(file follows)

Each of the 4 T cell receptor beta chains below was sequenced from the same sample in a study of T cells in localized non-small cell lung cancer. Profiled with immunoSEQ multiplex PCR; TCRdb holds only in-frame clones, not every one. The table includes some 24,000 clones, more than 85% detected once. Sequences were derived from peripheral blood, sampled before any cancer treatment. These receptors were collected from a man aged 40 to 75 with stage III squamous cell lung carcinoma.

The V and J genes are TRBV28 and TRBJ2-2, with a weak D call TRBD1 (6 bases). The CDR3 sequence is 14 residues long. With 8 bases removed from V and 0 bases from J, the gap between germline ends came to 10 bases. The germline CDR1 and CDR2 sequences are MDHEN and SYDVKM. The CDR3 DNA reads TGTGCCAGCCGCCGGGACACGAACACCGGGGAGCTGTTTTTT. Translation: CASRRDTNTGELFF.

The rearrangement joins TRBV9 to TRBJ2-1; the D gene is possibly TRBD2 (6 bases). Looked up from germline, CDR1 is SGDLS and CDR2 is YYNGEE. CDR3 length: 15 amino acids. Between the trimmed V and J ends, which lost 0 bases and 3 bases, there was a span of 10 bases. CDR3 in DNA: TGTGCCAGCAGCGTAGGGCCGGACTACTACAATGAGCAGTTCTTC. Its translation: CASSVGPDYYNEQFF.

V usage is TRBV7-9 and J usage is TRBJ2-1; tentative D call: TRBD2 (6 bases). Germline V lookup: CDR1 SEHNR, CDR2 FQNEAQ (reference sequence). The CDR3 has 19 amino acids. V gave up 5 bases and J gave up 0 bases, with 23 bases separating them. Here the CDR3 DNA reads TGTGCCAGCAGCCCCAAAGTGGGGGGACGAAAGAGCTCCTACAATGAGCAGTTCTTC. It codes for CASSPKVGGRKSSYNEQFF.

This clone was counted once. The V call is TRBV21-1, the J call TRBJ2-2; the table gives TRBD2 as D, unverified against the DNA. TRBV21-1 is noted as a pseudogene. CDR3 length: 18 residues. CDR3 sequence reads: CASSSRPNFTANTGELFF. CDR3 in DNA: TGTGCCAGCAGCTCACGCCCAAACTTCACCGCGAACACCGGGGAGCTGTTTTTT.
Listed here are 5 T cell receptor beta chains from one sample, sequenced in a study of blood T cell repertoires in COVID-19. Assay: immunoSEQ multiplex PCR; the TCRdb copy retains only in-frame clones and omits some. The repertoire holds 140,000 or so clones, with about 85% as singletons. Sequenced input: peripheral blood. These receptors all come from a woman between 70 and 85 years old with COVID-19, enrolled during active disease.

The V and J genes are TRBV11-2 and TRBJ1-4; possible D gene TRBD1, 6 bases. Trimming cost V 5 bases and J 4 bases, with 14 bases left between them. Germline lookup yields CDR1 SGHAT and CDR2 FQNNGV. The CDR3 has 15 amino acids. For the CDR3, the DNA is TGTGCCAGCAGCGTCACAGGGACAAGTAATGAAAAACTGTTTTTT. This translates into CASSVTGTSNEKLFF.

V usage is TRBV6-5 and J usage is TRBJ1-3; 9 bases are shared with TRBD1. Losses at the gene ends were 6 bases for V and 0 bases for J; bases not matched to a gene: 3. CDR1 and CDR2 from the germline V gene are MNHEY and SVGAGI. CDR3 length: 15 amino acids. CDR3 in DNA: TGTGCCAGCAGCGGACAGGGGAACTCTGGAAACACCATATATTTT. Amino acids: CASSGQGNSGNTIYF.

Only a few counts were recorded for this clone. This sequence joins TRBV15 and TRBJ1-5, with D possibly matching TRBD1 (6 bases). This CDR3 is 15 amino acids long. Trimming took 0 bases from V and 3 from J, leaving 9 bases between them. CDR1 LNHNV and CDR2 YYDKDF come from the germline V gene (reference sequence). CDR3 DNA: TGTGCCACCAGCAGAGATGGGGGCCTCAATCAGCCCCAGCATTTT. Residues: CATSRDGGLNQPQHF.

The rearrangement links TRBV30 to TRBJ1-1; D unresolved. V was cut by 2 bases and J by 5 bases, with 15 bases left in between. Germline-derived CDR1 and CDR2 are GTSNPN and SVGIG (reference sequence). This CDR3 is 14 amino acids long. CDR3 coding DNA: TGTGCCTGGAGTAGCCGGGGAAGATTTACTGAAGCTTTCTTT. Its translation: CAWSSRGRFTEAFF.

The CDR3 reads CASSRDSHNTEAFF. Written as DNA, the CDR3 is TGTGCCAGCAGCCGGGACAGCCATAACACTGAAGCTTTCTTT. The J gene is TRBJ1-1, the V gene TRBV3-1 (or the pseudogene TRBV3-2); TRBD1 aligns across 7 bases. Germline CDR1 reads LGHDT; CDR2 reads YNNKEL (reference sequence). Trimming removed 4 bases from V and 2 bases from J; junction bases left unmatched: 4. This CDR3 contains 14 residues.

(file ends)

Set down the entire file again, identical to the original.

Each of the 4 T cell receptor beta chains below was sequenced from the same sample in a study of T cells in localized non-small cell lung cancer. Profiled with immunoSEQ multiplex PCR; TCRdb holds only in-frame clones, not every one. The table includes some 24,000 clones, more than 85% detected once. Sequences were derived from peripheral blood, sampled before any cancer treatment. These receptors were collected from a man aged 40 to 75 with stage III squamous cell lung carcinoma.

The V and J genes are TRBV28 and TRBJ2-2, with a weak D call TRBD1 (6 bases). The CDR3 sequence is 14 residues long. With 8 bases removed from V and 0 bases from J, the gap between germline ends came to 10 bases. The germline CDR1 and CDR2 sequences are MDHEN and SYDVKM. The CDR3 DNA reads TGTGCCAGCCGCCGGGACACGAACACCGGGGAGCTGTTTTTT. Translation: CASRRDTNTGELFF.

The rearrangement joins TRBV9 to TRBJ2-1; the D gene is possibly TRBD2 (6 bases). Looked up from germline, CDR1 is SGDLS and CDR2 is YYNGEE. CDR3 length: 15 amino acids. Between the trimmed V and J ends, which lost 0 bases and 3 bases, there was a span of 10 bases. CDR3 in DNA: TGTGCCAGCAGCGTAGGGCCGGACTACTACAATGAGCAGTTCTTC. Its translation: CASSVGPDYYNEQFF.

V usage is TRBV7-9 and J usage is TRBJ2-1; tentative D call: TRBD2 (6 bases). Germline V lookup: CDR1 SEHNR, CDR2 FQNEAQ (reference sequence). The CDR3 has 19 amino acids. V gave up 5 bases and J gave up 0 bases, with 23 bases separating them. Here the CDR3 DNA reads TGTGCCAGCAGCCCCAAAGTGGGGGGACGAAAGAGCTCCTACAATGAGCAGTTCTTC. It codes for CASSPKVGGRKSSYNEQFF.

This clone was counted once. The V call is TRBV21-1, the J call TRBJ2-2; the table gives TRBD2 as D, unverified against the DNA. TRBV21-1 is noted as a pseudogene. CDR3 length: 18 residues. CDR3 sequence reads: CASSSRPNFTANTGELFF. CDR3 in DNA: TGTGCCAGCAGCTCACGCCCAAACTTCACCGCGAACACCGGGGAGCTGTTTTTT.
Listed here are 5 T cell receptor beta chains from one sample, sequenced in a study of blood T cell repertoires in COVID-19. Assay: immunoSEQ multiplex PCR; the TCRdb copy retains only in-frame clones and omits some. The repertoire holds 140,000 or so clones, with about 85% as singletons. Sequenced input: peripheral blood. These receptors all come from a woman between 70 and 85 years old with COVID-19, enrolled during active disease.

The V and J genes are TRBV11-2 and TRBJ1-4; possible D gene TRBD1, 6 bases. Trimming cost V 5 bases and J 4 bases, with 14 bases left between them. Germline lookup yields CDR1 SGHAT and CDR2 FQNNGV. The CDR3 has 15 amino acids. For the CDR3, the DNA is TGTGCCAGCAGCGTCACAGGGACAAGTAATGAAAAACTGTTTTTT. This translates into CASSVTGTSNEKLFF.

V usage is TRBV6-5 and J usage is TRBJ1-3; 9 bases are shared with TRBD1. Losses at the gene ends were 6 bases for V and 0 bases for J; bases not matched to a gene: 3. CDR1 and CDR2 from the germline V gene are MNHEY and SVGAGI. CDR3 length: 15 amino acids. CDR3 in DNA: TGTGCCAGCAGCGGACAGGGGAACTCTGGAAACACCATATATTTT. Amino acids: CASSGQGNSGNTIYF.

Only a few counts were recorded for this clone. This sequence joins TRBV15 and TRBJ1-5, with D possibly matching TRBD1 (6 bases). This CDR3 is 15 amino acids long. Trimming took 0 bases from V and 3 from J, leaving 9 bases between them. CDR1 LNHNV and CDR2 YYDKDF come from the germline V gene (reference sequence). CDR3 DNA: TGTGCCACCAGCAGAGATGGGGGCCTCAATCAGCCCCAGCATTTT. Residues: CATSRDGGLNQPQHF.

The rearrangement links TRBV30 to TRBJ1-1; D unresolved. V was cut by 2 bases and J by 5 bases, with 15 bases left in between. Germline-derived CDR1 and CDR2 are GTSNPN and SVGIG (reference sequence). This CDR3 is 14 amino acids long. CDR3 coding DNA: TGTGCCTGGAGTAGCCGGGGAAGATTTACTGAAGCTTTCTTT. Its translation: CAWSSRGRFTEAFF.

The CDR3 reads CASSRDSHNTEAFF. Written as DNA, the CDR3 is TGTGCCAGCAGCCGGGACAGCCATAACACTGAAGCTTTCTTT. The J gene is TRBJ1-1, the V gene TRBV3-1 (or the pseudogene TRBV3-2); TRBD1 aligns across 7 bases. Germline CDR1 reads LGHDT; CDR2 reads YNNKEL (reference sequence). Trimming removed 4 bases from V and 2 bases from J; junction bases left unmatched: 4. This CDR3 contains 14 residues.